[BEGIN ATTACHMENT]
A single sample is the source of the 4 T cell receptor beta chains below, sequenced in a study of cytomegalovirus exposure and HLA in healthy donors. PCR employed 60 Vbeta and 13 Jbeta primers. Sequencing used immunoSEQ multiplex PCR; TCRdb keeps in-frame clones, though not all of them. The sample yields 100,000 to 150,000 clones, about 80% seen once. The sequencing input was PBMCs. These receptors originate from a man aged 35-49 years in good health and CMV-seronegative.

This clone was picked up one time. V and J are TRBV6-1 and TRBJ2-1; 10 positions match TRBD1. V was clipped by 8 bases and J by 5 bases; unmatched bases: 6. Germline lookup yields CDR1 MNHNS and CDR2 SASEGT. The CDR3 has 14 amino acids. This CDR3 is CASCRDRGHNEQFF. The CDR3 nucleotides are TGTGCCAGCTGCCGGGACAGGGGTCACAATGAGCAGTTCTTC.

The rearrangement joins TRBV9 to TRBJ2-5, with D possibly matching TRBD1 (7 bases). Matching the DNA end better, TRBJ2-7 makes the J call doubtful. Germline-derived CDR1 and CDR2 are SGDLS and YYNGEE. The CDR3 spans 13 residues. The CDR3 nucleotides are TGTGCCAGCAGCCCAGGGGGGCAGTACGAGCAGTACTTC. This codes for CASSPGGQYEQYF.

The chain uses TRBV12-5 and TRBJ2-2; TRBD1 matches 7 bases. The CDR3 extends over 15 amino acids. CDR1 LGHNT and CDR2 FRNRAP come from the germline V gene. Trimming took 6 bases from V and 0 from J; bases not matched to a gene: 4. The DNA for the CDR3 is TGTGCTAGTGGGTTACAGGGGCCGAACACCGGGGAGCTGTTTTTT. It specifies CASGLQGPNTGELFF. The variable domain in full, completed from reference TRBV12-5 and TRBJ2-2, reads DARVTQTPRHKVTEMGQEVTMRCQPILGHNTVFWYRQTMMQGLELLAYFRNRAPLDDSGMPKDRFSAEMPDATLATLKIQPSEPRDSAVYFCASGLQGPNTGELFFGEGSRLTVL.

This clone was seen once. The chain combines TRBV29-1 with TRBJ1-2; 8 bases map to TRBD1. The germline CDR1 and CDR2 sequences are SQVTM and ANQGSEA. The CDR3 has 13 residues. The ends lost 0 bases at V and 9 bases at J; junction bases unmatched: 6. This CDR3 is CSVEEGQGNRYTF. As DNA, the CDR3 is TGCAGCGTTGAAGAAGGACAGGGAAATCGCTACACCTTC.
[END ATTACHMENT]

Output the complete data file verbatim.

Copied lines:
A single sample is the source of the 4 T cell receptor beta chains below, sequenced in a study of cytomegalovirus exposure and HLA in healthy donors. PCR employed 60 Vbeta and 13 Jbeta primers. Sequencing used immunoSEQ multiplex PCR; TCRdb keeps in-frame clones, though not all of them. The sample yields 100,000 to 150,000 clones, about 80% seen once. The sequencing input was PBMCs. These receptors originate from a man aged 35-49 years in good health and CMV-seronegative.

This clone was picked up one time. V and J are TRBV6-1 and TRBJ2-1; 10 positions match TRBD1. V was clipped by 8 bases and J by 5 bases; unmatched bases: 6. Germline lookup yields CDR1 MNHNS and CDR2 SASEGT. The CDR3 has 14 amino acids. This CDR3 is CASCRDRGHNEQFF. The CDR3 nucleotides are TGTGCCAGCTGCCGGGACAGGGGTCACAATGAGCAGTTCTTC.

The rearrangement joins TRBV9 to TRBJ2-5, with D possibly matching TRBD1 (7 bases). Matching the DNA end better, TRBJ2-7 makes the J call doubtful. Germline-derived CDR1 and CDR2 are SGDLS and YYNGEE. The CDR3 spans 13 residues. The CDR3 nucleotides are TGTGCCAGCAGCCCAGGGGGGCAGTACGAGCAGTACTTC. This codes for CASSPGGQYEQYF.

The chain uses TRBV12-5 and TRBJ2-2; TRBD1 matches 7 bases. The CDR3 extends over 15 amino acids. CDR1 LGHNT and CDR2 FRNRAP come from the germline V gene. Trimming took 6 bases from V and 0 from J; bases not matched to a gene: 4. The DNA for the CDR3 is TGTGCTAGTGGGTTACAGGGGCCGAACACCGGGGAGCTGTTTTTT. It specifies CASGLQGPNTGELFF. The variable domain in full, completed from reference TRBV12-5 and TRBJ2-2, reads DARVTQTPRHKVTEMGQEVTMRCQPILGHNTVFWYRQTMMQGLELLAYFRNRAPLDDSGMPKDRFSAEMPDATLATLKIQPSEPRDSAVYFCASGLQGPNTGELFFGEGSRLTVL.

This clone was seen once. The chain combines TRBV29-1 with TRBJ1-2; 8 bases map to TRBD1. The germline CDR1 and CDR2 sequences are SQVTM and ANQGSEA. The CDR3 has 13 residues. The ends lost 0 bases at V and 9 bases at J; junction bases unmatched: 6. This CDR3 is CSVEEGQGNRYTF. As DNA, the CDR3 is TGCAGCGTTGAAGAAGGACAGGGAAATCGCTACACCTTC.